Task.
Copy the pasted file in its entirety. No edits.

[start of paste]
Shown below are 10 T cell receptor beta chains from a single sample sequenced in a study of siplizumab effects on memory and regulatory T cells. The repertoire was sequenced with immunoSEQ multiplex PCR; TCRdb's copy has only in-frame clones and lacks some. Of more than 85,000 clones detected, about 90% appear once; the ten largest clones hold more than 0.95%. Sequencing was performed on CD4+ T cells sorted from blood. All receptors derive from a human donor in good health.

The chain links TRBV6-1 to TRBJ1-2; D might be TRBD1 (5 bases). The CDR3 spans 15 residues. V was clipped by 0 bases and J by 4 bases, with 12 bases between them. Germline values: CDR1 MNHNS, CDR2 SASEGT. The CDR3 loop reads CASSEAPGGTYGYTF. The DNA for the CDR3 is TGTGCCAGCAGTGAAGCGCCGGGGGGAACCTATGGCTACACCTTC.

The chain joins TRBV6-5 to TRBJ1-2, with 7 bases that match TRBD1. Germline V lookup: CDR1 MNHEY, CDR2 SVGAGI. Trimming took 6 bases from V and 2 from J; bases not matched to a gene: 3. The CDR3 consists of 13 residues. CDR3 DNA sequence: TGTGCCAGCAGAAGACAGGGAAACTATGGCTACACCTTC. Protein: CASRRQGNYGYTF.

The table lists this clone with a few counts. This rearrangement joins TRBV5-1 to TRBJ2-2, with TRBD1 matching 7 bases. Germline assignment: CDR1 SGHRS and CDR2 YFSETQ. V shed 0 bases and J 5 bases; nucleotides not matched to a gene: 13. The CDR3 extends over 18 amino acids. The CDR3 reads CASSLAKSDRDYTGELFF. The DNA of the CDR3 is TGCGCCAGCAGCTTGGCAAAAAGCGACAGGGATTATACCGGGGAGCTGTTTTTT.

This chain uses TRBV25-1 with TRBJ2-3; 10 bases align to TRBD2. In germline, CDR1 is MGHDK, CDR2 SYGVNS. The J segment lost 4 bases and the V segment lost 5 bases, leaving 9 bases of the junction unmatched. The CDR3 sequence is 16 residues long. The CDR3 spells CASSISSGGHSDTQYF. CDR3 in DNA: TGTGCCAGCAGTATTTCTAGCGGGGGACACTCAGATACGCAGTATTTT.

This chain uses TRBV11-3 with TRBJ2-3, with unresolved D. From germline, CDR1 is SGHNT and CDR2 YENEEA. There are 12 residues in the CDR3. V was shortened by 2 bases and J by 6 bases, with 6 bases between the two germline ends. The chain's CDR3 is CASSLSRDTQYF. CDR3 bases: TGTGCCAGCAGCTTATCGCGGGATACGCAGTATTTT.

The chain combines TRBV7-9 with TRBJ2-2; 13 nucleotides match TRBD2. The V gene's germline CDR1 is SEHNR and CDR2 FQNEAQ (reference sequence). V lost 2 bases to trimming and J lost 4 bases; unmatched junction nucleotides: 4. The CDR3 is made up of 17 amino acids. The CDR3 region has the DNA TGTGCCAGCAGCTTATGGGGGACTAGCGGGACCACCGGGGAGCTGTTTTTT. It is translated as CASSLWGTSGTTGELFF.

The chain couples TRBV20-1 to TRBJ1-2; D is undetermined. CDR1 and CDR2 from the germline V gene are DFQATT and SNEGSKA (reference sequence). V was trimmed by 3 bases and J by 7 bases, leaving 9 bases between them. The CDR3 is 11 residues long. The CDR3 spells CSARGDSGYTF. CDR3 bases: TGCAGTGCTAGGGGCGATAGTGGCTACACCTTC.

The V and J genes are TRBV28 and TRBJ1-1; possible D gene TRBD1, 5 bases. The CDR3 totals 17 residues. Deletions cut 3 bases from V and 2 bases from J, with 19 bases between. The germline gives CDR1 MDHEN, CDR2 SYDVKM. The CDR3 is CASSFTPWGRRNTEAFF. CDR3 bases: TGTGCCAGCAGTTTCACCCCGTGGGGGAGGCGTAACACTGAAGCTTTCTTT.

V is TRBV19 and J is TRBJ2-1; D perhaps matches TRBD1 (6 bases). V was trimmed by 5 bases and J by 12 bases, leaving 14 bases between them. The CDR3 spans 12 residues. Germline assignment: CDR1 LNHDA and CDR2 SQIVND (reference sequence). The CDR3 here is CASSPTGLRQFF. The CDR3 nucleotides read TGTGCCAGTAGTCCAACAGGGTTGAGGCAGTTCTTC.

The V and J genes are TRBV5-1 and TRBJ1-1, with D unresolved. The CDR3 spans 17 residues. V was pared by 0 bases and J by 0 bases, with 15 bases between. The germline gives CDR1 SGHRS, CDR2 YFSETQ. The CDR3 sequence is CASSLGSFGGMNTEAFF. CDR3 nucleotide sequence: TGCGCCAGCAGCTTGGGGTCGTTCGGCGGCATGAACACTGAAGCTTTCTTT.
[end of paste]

Shown below are 10 T cell receptor beta chains from a single sample sequenced in a study of siplizumab effects on memory and regulatory T cells. The repertoire was sequenced with immunoSEQ multiplex PCR; TCRdb's copy has only in-frame clones and lacks some. Of more than 85,000 clones detected, about 90% appear once; the ten largest clones hold more than 0.95%. Sequencing was performed on CD4+ T cells sorted from blood. All receptors derive from a human donor in good health.

The chain links TRBV6-1 to TRBJ1-2; D might be TRBD1 (5 bases). The CDR3 spans 15 residues. V was clipped by 0 bases and J by 4 bases, with 12 bases between them. Germline values: CDR1 MNHNS, CDR2 SASEGT. The CDR3 loop reads CASSEAPGGTYGYTF. The DNA for the CDR3 is TGTGCCAGCAGTGAAGCGCCGGGGGGAACCTATGGCTACACCTTC.

The chain joins TRBV6-5 to TRBJ1-2, with 7 bases that match TRBD1. Germline V lookup: CDR1 MNHEY, CDR2 SVGAGI. Trimming took 6 bases from V and 2 from J; bases not matched to a gene: 3. The CDR3 consists of 13 residues. CDR3 DNA sequence: TGTGCCAGCAGAAGACAGGGAAACTATGGCTACACCTTC. Protein: CASRRQGNYGYTF.

The table lists this clone with a few counts. This rearrangement joins TRBV5-1 to TRBJ2-2, with TRBD1 matching 7 bases. Germline assignment: CDR1 SGHRS and CDR2 YFSETQ. V shed 0 bases and J 5 bases; nucleotides not matched to a gene: 13. The CDR3 extends over 18 amino acids. The CDR3 reads CASSLAKSDRDYTGELFF. The DNA of the CDR3 is TGCGCCAGCAGCTTGGCAAAAAGCGACAGGGATTATACCGGGGAGCTGTTTTTT.

This chain uses TRBV25-1 with TRBJ2-3; 10 bases align to TRBD2. In germline, CDR1 is MGHDK, CDR2 SYGVNS. The J segment lost 4 bases and the V segment lost 5 bases, leaving 9 bases of the junction unmatched. The CDR3 sequence is 16 residues long. The CDR3 spells CASSISSGGHSDTQYF. CDR3 in DNA: TGTGCCAGCAGTATTTCTAGCGGGGGACACTCAGATACGCAGTATTTT.

This chain uses TRBV11-3 with TRBJ2-3, with unresolved D. From germline, CDR1 is SGHNT and CDR2 YENEEA. There are 12 residues in the CDR3. V was shortened by 2 bases and J by 6 bases, with 6 bases between the two germline ends. The chain's CDR3 is CASSLSRDTQYF. CDR3 bases: TGTGCCAGCAGCTTATCGCGGGATACGCAGTATTTT.

The chain combines TRBV7-9 with TRBJ2-2; 13 nucleotides match TRBD2. The V gene's germline CDR1 is SEHNR and CDR2 FQNEAQ (reference sequence). V lost 2 bases to trimming and J lost 4 bases; unmatched junction nucleotides: 4. The CDR3 is made up of 17 amino acids. The CDR3 region has the DNA TGTGCCAGCAGCTTATGGGGGACTAGCGGGACCACCGGGGAGCTGTTTTTT. It is translated as CASSLWGTSGTTGELFF.

The chain couples TRBV20-1 to TRBJ1-2; D is undetermined. CDR1 and CDR2 from the germline V gene are DFQATT and SNEGSKA (reference sequence). V was trimmed by 3 bases and J by 7 bases, leaving 9 bases between them. The CDR3 is 11 residues long. The CDR3 spells CSARGDSGYTF. CDR3 bases: TGCAGTGCTAGGGGCGATAGTGGCTACACCTTC.

The V and J genes are TRBV28 and TRBJ1-1; possible D gene TRBD1, 5 bases. The CDR3 totals 17 residues. Deletions cut 3 bases from V and 2 bases from J, with 19 bases between. The germline gives CDR1 MDHEN, CDR2 SYDVKM. The CDR3 is CASSFTPWGRRNTEAFF. CDR3 bases: TGTGCCAGCAGTTTCACCCCGTGGGGGAGGCGTAACACTGAAGCTTTCTTT.

V is TRBV19 and J is TRBJ2-1; D perhaps matches TRBD1 (6 bases). V was trimmed by 5 bases and J by 12 bases, leaving 14 bases between them. The CDR3 spans 12 residues. Germline assignment: CDR1 LNHDA and CDR2 SQIVND (reference sequence). The CDR3 here is CASSPTGLRQFF. The CDR3 nucleotides read TGTGCCAGTAGTCCAACAGGGTTGAGGCAGTTCTTC.

The V and J genes are TRBV5-1 and TRBJ1-1, with D unresolved. The CDR3 spans 17 residues. V was pared by 0 bases and J by 0 bases, with 15 bases between. The germline gives CDR1 SGHRS, CDR2 YFSETQ. The CDR3 sequence is CASSLGSFGGMNTEAFF. CDR3 nucleotide sequence: TGCGCCAGCAGCTTGGGGTCGTTCGGCGGCATGAACACTGAAGCTTTCTTT.